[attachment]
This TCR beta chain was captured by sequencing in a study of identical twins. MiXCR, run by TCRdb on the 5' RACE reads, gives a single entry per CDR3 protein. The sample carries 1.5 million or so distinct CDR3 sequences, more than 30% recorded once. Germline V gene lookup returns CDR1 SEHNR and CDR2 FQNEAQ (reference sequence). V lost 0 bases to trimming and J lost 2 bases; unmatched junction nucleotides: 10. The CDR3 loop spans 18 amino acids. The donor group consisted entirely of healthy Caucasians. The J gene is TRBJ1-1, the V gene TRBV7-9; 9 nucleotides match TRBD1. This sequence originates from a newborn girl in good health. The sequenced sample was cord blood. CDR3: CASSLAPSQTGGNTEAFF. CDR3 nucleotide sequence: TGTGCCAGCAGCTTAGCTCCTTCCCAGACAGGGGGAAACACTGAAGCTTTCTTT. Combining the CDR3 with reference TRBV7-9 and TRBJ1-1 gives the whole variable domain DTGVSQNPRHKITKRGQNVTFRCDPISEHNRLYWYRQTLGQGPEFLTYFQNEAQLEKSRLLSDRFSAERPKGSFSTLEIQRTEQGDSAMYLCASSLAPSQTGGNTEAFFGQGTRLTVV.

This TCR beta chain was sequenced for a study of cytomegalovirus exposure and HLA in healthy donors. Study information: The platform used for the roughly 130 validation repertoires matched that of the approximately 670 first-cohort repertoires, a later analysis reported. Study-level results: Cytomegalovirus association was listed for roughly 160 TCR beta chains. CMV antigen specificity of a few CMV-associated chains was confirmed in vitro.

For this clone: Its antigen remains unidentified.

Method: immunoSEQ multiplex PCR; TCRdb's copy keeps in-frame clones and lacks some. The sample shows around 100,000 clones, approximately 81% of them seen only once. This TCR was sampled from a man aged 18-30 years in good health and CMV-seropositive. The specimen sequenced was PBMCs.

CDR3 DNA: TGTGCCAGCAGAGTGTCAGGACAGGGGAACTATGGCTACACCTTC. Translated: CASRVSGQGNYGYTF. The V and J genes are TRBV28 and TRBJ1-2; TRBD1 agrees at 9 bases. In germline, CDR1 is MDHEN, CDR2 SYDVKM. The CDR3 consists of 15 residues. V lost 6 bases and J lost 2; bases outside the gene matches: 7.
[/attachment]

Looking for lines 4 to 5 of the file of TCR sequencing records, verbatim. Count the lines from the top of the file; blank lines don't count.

Method: immunoSEQ multiplex PCR; TCRdb's copy keeps in-frame clones and lacks some. The sample shows around 100,000 clones, approximately 81% of them seen only once. This TCR was sampled from a man aged 18-30 years in good health and CMV-seropositive. The specimen sequenced was PBMCs.

CDR3 DNA: TGTGCCAGCAGAGTGTCAGGACAGGGGAACTATGGCTACACCTTC. Translated: CASRVSGQGNYGYTF. The V and J genes are TRBV28 and TRBJ1-2; TRBD1 agrees at 9 bases. In germline, CDR1 is MDHEN, CDR2 SYDVKM. The CDR3 consists of 15 residues. V lost 6 bases and J lost 2; bases outside the gene matches: 7.